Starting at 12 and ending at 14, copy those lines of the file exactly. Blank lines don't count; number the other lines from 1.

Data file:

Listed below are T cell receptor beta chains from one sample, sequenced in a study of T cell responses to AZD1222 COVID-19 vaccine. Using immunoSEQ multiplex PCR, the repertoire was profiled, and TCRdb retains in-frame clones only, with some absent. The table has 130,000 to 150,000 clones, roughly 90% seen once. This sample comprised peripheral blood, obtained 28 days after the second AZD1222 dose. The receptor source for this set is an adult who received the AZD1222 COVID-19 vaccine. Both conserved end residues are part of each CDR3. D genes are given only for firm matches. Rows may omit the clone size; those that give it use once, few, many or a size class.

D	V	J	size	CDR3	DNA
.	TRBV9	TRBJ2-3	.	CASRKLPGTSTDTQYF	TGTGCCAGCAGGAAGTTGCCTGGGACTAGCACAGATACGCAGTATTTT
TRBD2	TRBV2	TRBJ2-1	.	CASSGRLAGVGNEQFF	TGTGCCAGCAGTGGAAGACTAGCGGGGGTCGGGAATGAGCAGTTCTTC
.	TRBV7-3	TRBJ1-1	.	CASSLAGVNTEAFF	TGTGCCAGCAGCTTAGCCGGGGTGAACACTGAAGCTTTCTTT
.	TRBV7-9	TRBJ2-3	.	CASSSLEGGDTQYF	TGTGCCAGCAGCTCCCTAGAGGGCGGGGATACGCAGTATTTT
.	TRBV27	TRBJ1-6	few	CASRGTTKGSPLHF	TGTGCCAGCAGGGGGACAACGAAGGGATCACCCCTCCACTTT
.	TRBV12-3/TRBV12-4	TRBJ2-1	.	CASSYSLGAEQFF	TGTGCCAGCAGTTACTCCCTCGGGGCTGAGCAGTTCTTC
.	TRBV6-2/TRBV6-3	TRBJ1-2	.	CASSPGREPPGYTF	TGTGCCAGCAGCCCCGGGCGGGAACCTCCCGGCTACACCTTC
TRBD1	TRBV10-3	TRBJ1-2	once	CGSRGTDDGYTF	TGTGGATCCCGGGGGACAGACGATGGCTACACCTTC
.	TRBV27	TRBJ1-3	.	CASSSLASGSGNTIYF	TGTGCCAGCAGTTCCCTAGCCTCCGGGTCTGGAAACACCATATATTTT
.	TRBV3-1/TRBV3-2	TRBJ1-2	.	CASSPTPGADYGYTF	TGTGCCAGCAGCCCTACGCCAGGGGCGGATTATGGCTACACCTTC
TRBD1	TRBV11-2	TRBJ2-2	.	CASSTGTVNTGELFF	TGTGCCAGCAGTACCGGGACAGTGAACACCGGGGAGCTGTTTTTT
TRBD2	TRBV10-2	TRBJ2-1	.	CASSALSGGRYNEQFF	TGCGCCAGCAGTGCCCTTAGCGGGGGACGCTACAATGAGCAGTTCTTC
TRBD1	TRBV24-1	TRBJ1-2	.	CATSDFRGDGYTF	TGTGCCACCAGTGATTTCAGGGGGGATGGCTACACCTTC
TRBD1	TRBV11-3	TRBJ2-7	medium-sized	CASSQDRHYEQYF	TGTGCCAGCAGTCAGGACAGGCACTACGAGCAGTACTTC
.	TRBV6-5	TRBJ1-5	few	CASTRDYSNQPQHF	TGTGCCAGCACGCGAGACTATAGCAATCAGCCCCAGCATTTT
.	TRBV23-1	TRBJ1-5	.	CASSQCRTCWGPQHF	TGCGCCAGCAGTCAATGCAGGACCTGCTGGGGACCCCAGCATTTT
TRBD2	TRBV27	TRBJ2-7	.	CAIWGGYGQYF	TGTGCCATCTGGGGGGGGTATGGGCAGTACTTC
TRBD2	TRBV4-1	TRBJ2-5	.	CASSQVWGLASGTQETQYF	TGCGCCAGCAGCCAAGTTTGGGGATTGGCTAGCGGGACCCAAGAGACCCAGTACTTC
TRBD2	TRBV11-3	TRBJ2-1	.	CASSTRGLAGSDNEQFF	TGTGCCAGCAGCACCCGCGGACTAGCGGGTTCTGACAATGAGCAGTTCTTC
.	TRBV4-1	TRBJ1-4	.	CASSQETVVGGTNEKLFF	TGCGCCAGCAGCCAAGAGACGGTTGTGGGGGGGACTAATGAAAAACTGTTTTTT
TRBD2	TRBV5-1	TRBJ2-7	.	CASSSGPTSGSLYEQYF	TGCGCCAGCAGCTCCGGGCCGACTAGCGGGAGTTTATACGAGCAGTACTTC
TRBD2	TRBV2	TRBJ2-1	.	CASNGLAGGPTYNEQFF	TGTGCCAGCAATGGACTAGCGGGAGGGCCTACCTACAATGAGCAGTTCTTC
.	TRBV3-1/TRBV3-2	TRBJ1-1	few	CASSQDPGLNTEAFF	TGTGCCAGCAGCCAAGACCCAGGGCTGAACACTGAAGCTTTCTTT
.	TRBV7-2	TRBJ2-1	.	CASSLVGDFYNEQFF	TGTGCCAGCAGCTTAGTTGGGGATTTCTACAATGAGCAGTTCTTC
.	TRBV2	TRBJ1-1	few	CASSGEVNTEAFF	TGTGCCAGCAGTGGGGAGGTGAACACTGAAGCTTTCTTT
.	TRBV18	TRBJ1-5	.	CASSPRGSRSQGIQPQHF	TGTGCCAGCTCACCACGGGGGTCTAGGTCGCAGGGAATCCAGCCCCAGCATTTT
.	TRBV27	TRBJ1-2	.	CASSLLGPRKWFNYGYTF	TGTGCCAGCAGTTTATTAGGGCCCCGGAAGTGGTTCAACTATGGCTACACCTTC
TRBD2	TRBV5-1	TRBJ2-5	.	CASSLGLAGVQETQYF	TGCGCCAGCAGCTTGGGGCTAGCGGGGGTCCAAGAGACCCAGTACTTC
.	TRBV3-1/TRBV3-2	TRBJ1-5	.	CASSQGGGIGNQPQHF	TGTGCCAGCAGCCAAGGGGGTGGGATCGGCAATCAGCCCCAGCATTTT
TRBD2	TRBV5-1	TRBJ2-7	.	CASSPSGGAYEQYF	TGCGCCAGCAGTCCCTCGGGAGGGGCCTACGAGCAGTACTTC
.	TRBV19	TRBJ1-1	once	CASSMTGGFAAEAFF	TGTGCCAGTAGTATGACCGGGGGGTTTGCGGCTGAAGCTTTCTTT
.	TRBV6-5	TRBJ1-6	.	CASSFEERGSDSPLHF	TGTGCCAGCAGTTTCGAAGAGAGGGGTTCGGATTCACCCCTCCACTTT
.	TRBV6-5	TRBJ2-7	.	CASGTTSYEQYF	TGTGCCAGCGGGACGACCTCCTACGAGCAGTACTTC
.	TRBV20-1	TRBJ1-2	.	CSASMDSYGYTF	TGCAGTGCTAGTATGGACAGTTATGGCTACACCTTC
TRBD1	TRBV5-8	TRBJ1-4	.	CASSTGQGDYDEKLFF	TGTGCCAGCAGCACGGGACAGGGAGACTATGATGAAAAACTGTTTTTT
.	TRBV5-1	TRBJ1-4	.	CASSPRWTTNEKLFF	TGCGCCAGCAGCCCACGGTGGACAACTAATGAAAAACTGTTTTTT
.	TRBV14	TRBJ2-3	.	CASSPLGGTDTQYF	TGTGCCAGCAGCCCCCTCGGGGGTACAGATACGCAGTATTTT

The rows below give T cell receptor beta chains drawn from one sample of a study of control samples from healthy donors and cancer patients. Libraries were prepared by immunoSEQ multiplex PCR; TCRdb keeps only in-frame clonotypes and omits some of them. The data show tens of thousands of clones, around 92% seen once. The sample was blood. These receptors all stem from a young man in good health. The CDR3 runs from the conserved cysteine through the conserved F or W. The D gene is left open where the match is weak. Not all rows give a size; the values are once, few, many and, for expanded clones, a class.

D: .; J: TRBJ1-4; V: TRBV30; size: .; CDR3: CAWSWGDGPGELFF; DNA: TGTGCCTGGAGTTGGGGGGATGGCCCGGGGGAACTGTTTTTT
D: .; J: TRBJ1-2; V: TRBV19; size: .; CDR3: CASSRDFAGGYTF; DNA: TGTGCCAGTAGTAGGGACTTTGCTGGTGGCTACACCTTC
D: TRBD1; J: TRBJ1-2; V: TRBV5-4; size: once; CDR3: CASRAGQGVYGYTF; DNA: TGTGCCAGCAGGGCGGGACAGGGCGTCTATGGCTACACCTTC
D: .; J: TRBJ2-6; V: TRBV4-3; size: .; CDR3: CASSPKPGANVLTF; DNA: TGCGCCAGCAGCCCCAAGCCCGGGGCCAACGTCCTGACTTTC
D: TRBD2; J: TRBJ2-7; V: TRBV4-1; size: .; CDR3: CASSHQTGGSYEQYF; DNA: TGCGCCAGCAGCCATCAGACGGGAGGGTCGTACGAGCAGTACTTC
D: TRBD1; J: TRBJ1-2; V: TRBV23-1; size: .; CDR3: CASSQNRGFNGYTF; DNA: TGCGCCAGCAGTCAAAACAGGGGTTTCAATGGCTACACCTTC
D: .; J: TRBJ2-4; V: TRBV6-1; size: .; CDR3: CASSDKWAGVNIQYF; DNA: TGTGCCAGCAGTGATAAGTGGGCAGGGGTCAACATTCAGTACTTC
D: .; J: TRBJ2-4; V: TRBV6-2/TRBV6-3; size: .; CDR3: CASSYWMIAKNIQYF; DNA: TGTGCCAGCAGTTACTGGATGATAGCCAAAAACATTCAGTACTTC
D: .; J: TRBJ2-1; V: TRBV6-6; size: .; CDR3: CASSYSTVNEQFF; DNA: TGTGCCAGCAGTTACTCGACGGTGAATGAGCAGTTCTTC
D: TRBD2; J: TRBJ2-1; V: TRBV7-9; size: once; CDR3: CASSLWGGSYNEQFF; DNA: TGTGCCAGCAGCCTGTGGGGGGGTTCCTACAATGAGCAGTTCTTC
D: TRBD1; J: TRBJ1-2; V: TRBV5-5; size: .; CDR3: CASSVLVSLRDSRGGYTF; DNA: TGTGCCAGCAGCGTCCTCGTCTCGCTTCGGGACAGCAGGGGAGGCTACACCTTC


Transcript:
.	TRBV3-1/TRBV3-2	TRBJ1-2	.	CASSPTPGADYGYTF	TGTGCCAGCAGCCCTACGCCAGGGGCGGATTATGGCTACACCTTC
TRBD1	TRBV11-2	TRBJ2-2	.	CASSTGTVNTGELFF	TGTGCCAGCAGTACCGGGACAGTGAACACCGGGGAGCTGTTTTTT
TRBD2	TRBV10-2	TRBJ2-1	.	CASSALSGGRYNEQFF	TGCGCCAGCAGTGCCCTTAGCGGGGGACGCTACAATGAGCAGTTCTTC